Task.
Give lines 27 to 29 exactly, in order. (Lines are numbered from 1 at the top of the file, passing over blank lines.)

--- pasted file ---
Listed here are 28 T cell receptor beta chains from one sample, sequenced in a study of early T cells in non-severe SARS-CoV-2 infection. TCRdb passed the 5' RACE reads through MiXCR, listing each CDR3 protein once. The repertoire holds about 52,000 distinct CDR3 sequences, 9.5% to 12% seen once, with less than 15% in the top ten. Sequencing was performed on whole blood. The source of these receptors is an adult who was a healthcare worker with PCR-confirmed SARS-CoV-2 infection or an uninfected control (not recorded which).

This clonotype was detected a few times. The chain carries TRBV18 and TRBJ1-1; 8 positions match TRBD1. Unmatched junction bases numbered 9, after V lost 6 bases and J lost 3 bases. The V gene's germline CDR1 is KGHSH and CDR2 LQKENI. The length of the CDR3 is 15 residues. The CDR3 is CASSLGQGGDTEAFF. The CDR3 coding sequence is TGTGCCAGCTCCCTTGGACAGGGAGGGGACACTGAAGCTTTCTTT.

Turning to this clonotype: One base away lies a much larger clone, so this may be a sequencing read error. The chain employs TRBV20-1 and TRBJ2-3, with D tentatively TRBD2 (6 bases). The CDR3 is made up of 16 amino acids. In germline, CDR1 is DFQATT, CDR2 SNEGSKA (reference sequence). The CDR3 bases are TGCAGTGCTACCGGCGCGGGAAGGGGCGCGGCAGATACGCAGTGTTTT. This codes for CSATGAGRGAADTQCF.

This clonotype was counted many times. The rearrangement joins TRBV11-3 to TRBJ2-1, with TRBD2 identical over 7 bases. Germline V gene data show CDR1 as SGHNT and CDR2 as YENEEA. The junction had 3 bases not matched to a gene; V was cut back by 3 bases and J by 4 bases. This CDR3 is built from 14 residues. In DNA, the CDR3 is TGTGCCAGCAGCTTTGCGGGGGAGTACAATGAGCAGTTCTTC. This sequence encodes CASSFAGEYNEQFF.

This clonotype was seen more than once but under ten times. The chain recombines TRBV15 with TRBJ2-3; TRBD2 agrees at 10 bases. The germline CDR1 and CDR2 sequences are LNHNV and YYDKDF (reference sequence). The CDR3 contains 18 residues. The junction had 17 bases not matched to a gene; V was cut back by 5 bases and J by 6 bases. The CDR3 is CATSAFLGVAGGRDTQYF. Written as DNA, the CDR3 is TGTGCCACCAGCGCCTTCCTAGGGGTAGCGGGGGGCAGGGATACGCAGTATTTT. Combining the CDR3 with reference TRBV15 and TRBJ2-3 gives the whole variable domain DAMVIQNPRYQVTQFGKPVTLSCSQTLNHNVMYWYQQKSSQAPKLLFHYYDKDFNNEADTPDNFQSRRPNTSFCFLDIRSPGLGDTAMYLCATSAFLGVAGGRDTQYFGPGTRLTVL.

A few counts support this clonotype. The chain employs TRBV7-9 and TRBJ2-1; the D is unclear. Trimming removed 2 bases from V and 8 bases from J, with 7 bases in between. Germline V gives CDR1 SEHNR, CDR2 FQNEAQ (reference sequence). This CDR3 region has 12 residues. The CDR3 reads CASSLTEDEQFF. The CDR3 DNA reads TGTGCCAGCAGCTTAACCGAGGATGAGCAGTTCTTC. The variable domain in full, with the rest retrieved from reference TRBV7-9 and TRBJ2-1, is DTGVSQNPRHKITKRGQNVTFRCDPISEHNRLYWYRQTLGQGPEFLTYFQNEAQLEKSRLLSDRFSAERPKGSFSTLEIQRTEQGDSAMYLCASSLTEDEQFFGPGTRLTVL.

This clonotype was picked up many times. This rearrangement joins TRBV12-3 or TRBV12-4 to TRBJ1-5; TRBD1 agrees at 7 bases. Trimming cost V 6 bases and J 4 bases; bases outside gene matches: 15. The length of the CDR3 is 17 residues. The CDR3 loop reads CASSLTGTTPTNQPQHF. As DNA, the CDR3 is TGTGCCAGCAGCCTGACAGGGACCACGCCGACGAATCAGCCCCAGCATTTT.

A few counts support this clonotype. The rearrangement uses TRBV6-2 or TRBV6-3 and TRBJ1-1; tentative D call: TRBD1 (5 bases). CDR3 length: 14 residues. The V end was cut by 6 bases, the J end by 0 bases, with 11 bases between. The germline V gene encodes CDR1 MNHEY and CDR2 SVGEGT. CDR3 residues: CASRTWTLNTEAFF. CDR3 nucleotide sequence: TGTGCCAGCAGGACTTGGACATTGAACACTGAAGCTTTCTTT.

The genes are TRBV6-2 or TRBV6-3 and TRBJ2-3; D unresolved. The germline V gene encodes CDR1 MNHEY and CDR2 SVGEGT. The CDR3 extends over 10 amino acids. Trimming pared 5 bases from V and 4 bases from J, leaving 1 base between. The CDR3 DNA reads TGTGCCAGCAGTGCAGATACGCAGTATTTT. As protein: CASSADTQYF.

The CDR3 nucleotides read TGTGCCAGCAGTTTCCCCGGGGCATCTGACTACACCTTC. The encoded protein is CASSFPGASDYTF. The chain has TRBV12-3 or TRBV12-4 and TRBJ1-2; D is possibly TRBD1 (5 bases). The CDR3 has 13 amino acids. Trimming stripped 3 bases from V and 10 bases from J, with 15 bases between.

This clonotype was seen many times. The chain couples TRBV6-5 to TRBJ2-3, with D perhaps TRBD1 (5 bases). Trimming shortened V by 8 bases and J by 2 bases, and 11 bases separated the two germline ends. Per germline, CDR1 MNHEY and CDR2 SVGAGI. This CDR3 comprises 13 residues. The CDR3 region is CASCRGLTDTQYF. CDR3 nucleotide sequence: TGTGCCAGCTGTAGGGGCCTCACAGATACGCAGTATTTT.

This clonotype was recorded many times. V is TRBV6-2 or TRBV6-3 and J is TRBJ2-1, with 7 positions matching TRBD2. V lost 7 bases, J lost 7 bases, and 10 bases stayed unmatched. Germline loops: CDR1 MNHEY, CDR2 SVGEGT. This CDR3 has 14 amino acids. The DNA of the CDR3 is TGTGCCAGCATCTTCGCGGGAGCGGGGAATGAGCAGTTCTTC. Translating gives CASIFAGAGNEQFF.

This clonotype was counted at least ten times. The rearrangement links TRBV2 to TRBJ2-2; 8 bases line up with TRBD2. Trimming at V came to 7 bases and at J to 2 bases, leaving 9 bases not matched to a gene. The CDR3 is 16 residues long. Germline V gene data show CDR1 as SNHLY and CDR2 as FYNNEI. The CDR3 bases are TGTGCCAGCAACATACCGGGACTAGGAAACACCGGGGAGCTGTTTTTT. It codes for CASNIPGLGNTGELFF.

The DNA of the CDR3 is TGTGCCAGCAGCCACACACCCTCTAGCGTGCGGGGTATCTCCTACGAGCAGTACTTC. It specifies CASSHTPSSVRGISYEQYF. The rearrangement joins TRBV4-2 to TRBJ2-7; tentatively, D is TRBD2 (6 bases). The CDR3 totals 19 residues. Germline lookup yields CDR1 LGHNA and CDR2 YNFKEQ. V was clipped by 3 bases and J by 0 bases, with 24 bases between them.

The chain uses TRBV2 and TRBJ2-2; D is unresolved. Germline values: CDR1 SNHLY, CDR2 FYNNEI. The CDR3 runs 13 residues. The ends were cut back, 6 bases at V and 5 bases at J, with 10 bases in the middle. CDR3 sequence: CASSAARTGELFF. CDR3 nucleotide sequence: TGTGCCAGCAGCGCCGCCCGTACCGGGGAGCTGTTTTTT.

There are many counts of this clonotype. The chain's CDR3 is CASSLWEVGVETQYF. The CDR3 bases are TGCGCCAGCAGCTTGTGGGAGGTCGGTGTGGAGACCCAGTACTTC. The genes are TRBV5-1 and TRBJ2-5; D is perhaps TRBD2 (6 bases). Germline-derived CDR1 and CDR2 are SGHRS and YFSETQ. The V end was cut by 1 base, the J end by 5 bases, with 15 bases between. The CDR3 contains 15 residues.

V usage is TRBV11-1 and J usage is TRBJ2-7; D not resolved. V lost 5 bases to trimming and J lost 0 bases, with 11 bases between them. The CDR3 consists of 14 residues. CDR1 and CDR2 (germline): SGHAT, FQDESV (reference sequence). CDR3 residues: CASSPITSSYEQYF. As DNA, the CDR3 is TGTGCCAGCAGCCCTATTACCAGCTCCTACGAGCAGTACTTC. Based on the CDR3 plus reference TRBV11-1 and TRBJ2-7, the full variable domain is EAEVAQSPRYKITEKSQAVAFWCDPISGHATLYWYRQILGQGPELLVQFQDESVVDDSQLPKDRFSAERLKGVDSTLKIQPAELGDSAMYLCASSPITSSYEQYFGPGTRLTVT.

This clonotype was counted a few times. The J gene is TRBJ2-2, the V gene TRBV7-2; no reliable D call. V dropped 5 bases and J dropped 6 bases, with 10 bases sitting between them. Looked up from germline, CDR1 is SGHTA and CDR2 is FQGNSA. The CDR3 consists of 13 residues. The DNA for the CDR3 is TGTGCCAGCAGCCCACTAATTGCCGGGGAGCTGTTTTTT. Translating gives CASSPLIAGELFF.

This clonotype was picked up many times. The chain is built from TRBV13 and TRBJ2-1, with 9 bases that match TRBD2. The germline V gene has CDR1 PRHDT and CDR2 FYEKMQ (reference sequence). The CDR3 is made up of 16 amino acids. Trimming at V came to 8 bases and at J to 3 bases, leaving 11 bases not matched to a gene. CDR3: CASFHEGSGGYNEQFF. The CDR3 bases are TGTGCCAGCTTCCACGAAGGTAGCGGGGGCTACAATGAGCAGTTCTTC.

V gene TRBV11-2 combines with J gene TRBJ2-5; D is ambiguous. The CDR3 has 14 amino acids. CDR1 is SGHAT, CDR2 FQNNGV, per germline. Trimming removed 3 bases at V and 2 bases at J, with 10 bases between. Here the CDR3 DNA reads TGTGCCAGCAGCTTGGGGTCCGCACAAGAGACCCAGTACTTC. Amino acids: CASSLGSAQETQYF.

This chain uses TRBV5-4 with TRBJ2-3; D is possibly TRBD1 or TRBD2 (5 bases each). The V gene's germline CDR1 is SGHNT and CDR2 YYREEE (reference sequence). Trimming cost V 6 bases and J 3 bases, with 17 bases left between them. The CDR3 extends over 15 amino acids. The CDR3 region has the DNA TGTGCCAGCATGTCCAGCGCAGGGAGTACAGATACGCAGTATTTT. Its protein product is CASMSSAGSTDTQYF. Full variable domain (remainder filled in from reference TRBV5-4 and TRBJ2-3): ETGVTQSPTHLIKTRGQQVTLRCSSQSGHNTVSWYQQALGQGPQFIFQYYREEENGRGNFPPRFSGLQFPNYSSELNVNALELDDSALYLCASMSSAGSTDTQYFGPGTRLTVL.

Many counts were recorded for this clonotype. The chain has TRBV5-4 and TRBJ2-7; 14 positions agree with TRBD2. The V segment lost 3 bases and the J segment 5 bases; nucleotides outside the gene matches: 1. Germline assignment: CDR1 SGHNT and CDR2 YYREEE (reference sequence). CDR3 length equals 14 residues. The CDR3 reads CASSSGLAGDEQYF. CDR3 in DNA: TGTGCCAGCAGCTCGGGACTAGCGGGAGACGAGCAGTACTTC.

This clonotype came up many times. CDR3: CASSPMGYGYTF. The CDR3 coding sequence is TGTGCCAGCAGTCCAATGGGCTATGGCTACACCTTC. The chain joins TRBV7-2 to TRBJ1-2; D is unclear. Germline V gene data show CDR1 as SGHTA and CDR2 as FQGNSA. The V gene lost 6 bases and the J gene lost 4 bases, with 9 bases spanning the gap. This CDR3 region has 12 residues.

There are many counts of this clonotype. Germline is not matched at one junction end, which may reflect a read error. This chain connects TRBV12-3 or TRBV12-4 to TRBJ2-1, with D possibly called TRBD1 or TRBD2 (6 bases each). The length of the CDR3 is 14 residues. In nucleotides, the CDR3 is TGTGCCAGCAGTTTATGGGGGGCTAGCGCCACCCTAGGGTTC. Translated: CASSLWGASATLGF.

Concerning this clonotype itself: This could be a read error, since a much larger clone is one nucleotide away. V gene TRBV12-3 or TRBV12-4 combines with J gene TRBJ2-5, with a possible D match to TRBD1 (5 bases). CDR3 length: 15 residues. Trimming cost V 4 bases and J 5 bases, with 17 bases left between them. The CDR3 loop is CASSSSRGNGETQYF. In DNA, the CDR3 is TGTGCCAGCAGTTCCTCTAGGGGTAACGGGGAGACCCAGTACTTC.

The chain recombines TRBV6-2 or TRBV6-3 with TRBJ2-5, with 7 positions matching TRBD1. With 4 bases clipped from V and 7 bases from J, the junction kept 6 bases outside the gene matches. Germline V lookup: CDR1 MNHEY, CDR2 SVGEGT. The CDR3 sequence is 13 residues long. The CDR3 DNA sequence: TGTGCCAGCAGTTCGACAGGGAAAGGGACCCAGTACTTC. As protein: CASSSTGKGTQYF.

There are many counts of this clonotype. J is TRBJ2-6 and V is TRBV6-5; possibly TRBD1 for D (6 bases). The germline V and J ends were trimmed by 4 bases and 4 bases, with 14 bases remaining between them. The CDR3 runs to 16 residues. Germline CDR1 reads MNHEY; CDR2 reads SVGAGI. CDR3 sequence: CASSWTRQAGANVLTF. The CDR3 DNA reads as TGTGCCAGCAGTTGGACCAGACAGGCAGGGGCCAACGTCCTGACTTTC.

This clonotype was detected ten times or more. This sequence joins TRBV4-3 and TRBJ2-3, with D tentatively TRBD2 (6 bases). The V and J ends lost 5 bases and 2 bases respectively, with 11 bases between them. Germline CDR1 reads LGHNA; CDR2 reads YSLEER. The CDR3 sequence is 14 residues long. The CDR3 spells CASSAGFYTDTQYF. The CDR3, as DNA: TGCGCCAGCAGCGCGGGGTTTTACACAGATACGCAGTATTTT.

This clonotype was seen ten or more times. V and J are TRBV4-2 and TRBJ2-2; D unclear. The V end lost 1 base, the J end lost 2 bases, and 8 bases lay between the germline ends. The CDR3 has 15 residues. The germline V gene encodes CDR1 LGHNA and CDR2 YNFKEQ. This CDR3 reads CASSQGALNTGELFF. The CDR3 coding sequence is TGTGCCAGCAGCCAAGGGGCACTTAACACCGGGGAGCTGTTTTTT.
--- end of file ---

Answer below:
There are many counts of this clonotype. J is TRBJ2-6 and V is TRBV6-5; possibly TRBD1 for D (6 bases). The germline V and J ends were trimmed by 4 bases and 4 bases, with 14 bases remaining between them. The CDR3 runs to 16 residues. Germline CDR1 reads MNHEY; CDR2 reads SVGAGI. CDR3 sequence: CASSWTRQAGANVLTF. The CDR3 DNA reads as TGTGCCAGCAGTTGGACCAGACAGGCAGGGGCCAACGTCCTGACTTTC.

This clonotype was detected ten times or more. This sequence joins TRBV4-3 and TRBJ2-3, with D tentatively TRBD2 (6 bases). The V and J ends lost 5 bases and 2 bases respectively, with 11 bases between them. Germline CDR1 reads LGHNA; CDR2 reads YSLEER. The CDR3 sequence is 14 residues long. The CDR3 spells CASSAGFYTDTQYF. The CDR3, as DNA: TGCGCCAGCAGCGCGGGGTTTTACACAGATACGCAGTATTTT.

This clonotype was seen ten or more times. V and J are TRBV4-2 and TRBJ2-2; D unclear. The V end lost 1 base, the J end lost 2 bases, and 8 bases lay between the germline ends. The CDR3 has 15 residues. The germline V gene encodes CDR1 LGHNA and CDR2 YNFKEQ. This CDR3 reads CASSQGALNTGELFF. The CDR3 coding sequence is TGTGCCAGCAGCCAAGGGGCACTTAACACCGGGGAGCTGTTTTTT.